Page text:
The free state men must unite or face continued defeat. Thus they convened at Big Springs with that aim in mind above all others. The practical necessity of unity led George W. Brown and others to accept resolutions, favored by an overwhelming majority of the convention’s delegates, to write a ban on the entry of black Americans into Kansas despite their personal reservations. But if they resolved that difference with some ease, given the scarcity of racially progressive free state men, then another raised more serious questions about their unity. What should the free state movement do next? All agreed on a party and on nominating Andrew Reeder for delegate to Congress, but not everybody rushed to sign on for the Lawrence radicals’ plan to create a rival government.
The convention appointed a committee to review that proposal and generate recommendations. Here George Brown’s bad shoulder does not leave us with a lacuna in the sources. The chairman of that committee, R.G. Elliott, wrote down his recollections in a paper he read to a meeting in Lawrence in 1902. I found it in Transactions of the Kansas State Historical Society, Volume 8.
after a night’s consideration and much outside inquiry, [the committee] reported unanimously, over their signatures, against the proposition, summing their conclusions in the phrase “untimely and inexpedient.”
Looking back down the decades, Elliott considered his judgment accurate in light of later events but not entirely adequate. In 1902, he remedied the lack of his younger self by calling the move for a wildcat free state government “absurd.” Even without the benefit of hindsight, Elliott’s committee had good reason to look askance at the plan:
Among the many reasons for the committee’s judgment, the most cogent was the want of popular support, the sole foundation for a political organization. Among the more than 100 delegates, not one could be found who favored the proposition, except those, less than a score, who had been initiated into the movement at Lawrence. It was with a feeling of deep regret that both Judge Smith and Colonel Lane heard the adverse report. Both, relying on an intimate friendship with the chairman of the committee, had been confident of the approval of the measure.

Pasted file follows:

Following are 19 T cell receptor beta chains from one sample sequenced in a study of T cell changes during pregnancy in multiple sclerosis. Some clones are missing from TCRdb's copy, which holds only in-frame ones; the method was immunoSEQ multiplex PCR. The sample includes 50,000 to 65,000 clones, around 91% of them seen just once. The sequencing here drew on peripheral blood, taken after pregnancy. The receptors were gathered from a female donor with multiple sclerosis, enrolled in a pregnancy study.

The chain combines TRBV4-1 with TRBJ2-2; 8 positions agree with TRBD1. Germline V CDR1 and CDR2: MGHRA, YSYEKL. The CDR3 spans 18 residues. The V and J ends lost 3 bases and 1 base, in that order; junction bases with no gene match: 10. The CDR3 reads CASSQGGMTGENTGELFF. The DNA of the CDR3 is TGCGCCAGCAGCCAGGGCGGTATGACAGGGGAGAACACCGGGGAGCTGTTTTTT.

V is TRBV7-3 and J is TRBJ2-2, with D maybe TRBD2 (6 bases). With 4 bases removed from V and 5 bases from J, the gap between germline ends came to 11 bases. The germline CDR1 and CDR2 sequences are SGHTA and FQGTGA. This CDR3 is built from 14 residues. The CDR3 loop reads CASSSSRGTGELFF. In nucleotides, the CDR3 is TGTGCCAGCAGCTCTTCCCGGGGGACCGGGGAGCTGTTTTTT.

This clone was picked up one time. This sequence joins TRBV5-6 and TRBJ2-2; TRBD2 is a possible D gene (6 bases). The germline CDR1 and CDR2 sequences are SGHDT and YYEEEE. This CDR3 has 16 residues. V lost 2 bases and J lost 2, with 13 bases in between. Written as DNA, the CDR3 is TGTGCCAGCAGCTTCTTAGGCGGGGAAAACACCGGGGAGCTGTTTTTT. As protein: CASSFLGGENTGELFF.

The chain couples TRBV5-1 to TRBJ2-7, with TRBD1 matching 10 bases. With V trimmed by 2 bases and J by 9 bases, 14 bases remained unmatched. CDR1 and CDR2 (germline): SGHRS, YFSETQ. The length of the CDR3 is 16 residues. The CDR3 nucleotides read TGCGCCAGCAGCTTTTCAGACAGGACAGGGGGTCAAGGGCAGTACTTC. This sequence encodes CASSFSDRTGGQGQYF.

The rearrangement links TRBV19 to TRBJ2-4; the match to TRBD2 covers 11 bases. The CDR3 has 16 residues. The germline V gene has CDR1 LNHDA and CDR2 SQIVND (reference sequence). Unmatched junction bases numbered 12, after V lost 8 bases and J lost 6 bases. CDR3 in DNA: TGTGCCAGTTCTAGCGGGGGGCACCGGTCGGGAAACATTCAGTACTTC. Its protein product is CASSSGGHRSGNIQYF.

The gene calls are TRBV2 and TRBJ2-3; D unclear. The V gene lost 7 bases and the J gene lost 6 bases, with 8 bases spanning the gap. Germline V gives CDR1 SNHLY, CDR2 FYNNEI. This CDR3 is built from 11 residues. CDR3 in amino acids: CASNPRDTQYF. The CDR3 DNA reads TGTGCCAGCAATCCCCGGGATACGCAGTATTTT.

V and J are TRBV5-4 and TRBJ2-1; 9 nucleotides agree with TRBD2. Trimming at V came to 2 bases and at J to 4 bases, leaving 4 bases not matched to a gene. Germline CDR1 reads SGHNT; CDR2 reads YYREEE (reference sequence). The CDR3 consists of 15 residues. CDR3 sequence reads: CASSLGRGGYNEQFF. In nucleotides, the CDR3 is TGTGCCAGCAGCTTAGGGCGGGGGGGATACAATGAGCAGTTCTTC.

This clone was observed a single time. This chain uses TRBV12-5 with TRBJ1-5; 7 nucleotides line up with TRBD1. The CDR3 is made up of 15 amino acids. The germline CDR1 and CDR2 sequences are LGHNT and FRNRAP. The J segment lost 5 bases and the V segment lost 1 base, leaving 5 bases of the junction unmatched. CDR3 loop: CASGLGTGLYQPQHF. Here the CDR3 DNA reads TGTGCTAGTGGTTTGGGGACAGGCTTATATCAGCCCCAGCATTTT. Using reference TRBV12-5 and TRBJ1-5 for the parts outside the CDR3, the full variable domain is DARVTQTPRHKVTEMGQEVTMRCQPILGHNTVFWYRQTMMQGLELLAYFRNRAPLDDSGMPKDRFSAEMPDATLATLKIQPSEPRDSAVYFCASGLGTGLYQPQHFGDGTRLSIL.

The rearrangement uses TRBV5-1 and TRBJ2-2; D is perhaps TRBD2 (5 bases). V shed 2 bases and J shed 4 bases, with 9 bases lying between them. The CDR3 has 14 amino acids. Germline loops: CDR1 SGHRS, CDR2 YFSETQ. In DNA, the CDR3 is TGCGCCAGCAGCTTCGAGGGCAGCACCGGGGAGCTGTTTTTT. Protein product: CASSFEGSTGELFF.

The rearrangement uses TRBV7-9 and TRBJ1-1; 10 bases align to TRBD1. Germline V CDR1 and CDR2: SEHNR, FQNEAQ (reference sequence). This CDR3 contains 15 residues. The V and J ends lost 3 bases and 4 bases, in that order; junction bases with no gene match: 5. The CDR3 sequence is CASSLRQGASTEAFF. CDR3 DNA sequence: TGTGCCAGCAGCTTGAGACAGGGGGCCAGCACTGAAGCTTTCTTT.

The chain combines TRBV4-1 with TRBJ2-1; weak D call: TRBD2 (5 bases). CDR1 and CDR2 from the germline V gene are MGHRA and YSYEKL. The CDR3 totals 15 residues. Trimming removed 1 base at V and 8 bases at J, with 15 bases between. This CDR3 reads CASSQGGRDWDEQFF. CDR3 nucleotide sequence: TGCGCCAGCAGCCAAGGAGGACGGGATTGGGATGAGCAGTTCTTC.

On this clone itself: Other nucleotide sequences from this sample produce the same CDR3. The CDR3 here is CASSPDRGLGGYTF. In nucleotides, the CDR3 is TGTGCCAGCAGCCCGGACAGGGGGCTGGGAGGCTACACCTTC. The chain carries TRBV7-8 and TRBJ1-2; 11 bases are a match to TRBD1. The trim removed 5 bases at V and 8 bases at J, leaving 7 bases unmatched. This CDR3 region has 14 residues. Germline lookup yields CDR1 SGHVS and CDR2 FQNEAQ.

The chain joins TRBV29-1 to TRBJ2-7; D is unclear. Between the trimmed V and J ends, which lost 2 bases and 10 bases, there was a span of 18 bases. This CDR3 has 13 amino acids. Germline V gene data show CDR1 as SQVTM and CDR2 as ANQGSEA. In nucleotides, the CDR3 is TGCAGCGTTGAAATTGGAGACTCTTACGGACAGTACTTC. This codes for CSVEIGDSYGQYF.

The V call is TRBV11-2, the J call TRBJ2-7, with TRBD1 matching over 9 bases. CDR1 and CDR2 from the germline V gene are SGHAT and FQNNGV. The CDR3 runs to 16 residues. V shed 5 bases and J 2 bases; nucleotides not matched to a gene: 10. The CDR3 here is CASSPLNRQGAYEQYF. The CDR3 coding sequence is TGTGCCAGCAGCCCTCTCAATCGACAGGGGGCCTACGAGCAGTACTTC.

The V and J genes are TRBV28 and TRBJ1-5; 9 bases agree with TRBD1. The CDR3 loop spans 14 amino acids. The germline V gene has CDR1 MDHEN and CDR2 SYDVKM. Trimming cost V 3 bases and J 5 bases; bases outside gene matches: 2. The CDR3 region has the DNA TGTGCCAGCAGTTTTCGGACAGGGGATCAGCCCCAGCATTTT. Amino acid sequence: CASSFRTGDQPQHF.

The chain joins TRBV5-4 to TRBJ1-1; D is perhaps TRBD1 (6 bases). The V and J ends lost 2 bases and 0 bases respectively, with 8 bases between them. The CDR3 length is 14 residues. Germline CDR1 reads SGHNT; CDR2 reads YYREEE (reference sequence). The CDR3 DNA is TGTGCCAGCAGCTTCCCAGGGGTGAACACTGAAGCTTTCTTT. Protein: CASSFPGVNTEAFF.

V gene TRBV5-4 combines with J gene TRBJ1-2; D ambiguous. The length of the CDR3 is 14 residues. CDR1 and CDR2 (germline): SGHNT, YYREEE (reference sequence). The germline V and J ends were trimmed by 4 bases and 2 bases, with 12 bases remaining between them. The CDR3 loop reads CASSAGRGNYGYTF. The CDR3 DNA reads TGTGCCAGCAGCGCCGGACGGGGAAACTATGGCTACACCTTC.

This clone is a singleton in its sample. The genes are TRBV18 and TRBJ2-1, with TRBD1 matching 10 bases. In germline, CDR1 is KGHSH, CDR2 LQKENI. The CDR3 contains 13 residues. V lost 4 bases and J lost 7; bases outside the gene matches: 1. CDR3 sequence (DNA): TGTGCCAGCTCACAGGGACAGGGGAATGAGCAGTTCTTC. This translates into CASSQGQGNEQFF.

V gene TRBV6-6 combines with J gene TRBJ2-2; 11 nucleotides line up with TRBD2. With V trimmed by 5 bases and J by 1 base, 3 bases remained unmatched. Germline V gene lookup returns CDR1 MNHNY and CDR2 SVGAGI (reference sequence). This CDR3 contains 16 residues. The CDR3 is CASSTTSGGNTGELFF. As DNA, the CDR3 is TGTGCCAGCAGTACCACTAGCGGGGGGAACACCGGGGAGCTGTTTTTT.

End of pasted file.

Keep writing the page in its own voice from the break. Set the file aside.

Lane, late of black exclusion law fame, requires no introduction but I confess that I don’t think I’ve heard of Smith before. According to Charles Clark’s directory of free state men, Smith shared leadership duties in the early free state movement. He remains obscure in my sources: Etcheson’s Bleeding Kansas: Contested Liberty in the Civil War Era mentions him only as a free state man imprisoned and then sent East on his release to publicize the plight of antislavery Kansans. He does not appear in Rawley’s account of the convention in Race and Politics, nor Nichols’ Bleeding Kansas.
I mention this because it seems I’ve made an error. I did not read the fine print on the bill accompanying this series of posts well enough. It lists Charles Robinson as chairman and I mistakenly read that as calling him chairman of the Big Springs Convention, rather than of the free state committee at Lawrence. The error came to my attention in reading what Clark had to say about Smith, who actually served in that role. The biographical sketch Clark cites, in volume ten of Transactions of the Kansas State Historical Society, makes that clear. I messed up. Sorry.